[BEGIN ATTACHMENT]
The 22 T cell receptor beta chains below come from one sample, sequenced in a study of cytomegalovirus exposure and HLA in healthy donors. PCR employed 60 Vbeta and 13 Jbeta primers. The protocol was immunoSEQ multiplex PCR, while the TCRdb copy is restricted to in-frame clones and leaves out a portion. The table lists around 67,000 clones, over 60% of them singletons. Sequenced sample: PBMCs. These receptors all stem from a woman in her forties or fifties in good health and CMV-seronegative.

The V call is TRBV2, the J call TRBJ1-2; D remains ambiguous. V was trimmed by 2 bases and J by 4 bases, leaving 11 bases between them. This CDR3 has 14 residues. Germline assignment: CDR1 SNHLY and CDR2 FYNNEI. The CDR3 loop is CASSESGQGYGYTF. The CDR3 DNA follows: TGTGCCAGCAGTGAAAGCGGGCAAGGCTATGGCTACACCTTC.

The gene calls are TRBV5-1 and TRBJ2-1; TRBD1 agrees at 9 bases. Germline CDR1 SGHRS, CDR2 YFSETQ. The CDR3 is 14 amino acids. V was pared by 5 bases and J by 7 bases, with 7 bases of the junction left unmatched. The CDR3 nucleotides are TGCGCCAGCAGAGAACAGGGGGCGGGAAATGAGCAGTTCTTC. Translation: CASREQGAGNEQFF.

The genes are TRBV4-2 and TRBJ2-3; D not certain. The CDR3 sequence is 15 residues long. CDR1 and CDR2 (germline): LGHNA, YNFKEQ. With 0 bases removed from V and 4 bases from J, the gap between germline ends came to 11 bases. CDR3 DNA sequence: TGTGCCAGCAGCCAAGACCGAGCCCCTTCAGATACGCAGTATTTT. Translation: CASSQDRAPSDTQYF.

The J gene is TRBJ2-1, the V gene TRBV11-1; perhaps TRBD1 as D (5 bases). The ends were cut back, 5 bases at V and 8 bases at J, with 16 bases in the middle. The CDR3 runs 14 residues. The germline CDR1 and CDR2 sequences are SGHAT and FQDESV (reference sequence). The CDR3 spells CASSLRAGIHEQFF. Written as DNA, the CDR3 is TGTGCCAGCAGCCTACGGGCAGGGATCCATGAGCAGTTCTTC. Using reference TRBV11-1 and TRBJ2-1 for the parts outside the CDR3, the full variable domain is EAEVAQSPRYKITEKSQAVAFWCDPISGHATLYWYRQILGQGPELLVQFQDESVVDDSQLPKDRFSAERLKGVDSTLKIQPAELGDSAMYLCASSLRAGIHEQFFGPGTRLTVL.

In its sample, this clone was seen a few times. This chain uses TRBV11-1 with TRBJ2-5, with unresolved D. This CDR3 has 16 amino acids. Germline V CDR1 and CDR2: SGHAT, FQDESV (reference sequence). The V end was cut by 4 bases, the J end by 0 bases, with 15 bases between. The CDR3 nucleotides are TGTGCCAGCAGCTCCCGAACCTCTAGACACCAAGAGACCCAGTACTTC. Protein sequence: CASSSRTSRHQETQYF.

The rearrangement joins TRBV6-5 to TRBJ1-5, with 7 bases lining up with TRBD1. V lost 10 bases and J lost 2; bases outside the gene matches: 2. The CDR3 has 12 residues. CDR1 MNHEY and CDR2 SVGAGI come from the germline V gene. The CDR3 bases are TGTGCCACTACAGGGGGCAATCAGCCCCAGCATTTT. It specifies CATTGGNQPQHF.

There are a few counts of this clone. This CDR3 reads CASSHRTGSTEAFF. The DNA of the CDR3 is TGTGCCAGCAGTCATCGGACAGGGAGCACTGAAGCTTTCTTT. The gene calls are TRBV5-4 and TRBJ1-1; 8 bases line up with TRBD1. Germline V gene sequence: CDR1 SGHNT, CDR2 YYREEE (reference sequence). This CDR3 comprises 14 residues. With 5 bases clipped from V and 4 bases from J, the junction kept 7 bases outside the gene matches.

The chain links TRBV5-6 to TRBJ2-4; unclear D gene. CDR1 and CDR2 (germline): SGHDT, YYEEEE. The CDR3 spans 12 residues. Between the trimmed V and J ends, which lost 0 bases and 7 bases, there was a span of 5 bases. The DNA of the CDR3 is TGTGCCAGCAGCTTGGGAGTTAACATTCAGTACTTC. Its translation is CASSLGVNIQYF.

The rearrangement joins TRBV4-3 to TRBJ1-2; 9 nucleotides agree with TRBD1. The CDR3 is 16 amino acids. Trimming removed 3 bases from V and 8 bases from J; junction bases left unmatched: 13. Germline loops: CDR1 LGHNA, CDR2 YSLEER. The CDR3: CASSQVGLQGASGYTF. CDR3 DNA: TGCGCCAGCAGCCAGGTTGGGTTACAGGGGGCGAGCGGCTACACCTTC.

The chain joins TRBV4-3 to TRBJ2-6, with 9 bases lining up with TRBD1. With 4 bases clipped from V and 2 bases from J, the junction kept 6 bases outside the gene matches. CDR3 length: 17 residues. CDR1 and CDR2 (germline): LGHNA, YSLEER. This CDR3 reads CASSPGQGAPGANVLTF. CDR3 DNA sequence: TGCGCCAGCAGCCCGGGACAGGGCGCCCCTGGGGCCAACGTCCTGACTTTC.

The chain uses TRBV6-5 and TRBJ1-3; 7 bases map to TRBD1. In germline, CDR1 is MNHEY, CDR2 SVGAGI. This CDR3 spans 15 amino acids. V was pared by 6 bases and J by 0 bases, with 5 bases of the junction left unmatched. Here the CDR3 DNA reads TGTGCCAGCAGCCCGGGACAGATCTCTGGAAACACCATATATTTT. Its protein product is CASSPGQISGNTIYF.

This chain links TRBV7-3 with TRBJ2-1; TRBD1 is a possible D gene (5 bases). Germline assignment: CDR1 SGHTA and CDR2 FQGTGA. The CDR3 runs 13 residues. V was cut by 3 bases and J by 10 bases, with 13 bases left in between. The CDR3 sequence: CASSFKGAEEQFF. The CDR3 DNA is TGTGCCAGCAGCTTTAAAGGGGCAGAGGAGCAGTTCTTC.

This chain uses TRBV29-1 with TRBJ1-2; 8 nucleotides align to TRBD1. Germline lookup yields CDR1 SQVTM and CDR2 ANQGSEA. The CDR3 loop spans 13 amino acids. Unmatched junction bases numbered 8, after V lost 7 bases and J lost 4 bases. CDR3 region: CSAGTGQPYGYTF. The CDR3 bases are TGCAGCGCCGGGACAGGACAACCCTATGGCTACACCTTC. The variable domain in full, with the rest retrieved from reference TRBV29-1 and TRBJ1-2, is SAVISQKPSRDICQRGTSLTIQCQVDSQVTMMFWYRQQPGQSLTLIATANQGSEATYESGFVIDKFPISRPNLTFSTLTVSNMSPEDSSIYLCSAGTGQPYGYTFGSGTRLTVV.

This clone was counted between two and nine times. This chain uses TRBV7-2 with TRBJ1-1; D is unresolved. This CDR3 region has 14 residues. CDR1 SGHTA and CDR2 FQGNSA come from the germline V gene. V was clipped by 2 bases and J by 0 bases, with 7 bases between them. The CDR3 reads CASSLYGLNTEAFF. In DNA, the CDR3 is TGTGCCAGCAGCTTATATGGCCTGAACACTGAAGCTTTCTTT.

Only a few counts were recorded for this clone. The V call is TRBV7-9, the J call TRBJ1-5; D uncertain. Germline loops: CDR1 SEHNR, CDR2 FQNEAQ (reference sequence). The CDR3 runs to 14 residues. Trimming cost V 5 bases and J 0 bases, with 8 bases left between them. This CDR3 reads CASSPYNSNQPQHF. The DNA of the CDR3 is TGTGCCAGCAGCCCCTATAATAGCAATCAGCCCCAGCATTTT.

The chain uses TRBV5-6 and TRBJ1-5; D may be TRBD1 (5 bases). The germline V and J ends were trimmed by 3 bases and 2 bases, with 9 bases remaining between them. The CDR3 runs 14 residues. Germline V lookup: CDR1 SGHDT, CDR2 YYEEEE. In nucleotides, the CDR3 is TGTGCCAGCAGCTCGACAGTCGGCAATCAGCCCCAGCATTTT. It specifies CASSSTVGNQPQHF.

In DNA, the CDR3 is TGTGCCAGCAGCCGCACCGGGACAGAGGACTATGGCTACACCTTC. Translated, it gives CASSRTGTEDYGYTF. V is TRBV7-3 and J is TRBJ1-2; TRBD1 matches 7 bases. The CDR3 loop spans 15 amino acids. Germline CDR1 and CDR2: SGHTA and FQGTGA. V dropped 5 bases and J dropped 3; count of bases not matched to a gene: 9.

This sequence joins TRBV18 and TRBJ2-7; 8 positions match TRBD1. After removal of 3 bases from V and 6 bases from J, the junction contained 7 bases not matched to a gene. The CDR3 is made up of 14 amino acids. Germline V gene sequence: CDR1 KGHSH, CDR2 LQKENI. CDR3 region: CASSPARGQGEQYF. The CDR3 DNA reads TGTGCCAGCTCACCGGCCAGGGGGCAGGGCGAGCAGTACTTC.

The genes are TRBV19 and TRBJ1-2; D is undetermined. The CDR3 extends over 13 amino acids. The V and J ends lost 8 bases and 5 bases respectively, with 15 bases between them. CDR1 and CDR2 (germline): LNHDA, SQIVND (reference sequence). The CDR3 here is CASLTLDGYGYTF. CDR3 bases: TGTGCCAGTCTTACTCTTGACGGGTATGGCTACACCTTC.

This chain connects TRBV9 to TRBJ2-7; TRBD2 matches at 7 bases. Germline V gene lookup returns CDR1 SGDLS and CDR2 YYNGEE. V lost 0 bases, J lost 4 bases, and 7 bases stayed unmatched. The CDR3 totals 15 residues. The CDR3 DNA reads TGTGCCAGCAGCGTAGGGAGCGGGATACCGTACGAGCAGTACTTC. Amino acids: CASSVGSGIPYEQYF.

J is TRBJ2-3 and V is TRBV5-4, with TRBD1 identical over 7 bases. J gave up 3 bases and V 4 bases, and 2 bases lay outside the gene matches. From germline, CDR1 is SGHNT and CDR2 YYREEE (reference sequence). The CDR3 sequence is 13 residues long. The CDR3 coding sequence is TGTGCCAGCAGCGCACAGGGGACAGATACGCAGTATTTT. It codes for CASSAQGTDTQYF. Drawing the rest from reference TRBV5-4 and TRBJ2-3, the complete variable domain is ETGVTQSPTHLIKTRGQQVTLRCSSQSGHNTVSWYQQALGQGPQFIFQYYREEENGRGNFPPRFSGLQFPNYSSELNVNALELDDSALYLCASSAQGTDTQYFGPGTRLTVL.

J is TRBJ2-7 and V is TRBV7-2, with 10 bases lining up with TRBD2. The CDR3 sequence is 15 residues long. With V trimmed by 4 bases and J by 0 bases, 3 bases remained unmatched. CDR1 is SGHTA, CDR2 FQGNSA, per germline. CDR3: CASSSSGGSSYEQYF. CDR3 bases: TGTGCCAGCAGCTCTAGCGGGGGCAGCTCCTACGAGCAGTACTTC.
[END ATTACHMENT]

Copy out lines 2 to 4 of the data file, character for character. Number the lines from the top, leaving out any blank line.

The V call is TRBV2, the J call TRBJ1-2; D remains ambiguous. V was trimmed by 2 bases and J by 4 bases, leaving 11 bases between them. This CDR3 has 14 residues. Germline assignment: CDR1 SNHLY and CDR2 FYNNEI. The CDR3 loop is CASSESGQGYGYTF. The CDR3 DNA follows: TGTGCCAGCAGTGAAAGCGGGCAAGGCTATGGCTACACCTTC.

The gene calls are TRBV5-1 and TRBJ2-1; TRBD1 agrees at 9 bases. Germline CDR1 SGHRS, CDR2 YFSETQ. The CDR3 is 14 amino acids. V was pared by 5 bases and J by 7 bases, with 7 bases of the junction left unmatched. The CDR3 nucleotides are TGCGCCAGCAGAGAACAGGGGGCGGGAAATGAGCAGTTCTTC. Translation: CASREQGAGNEQFF.

The genes are TRBV4-2 and TRBJ2-3; D not certain. The CDR3 sequence is 15 residues long. CDR1 and CDR2 (germline): LGHNA, YNFKEQ. With 0 bases removed from V and 4 bases from J, the gap between germline ends came to 11 bases. CDR3 DNA sequence: TGTGCCAGCAGCCAAGACCGAGCCCCTTCAGATACGCAGTATTTT. Translation: CASSQDRAPSDTQYF.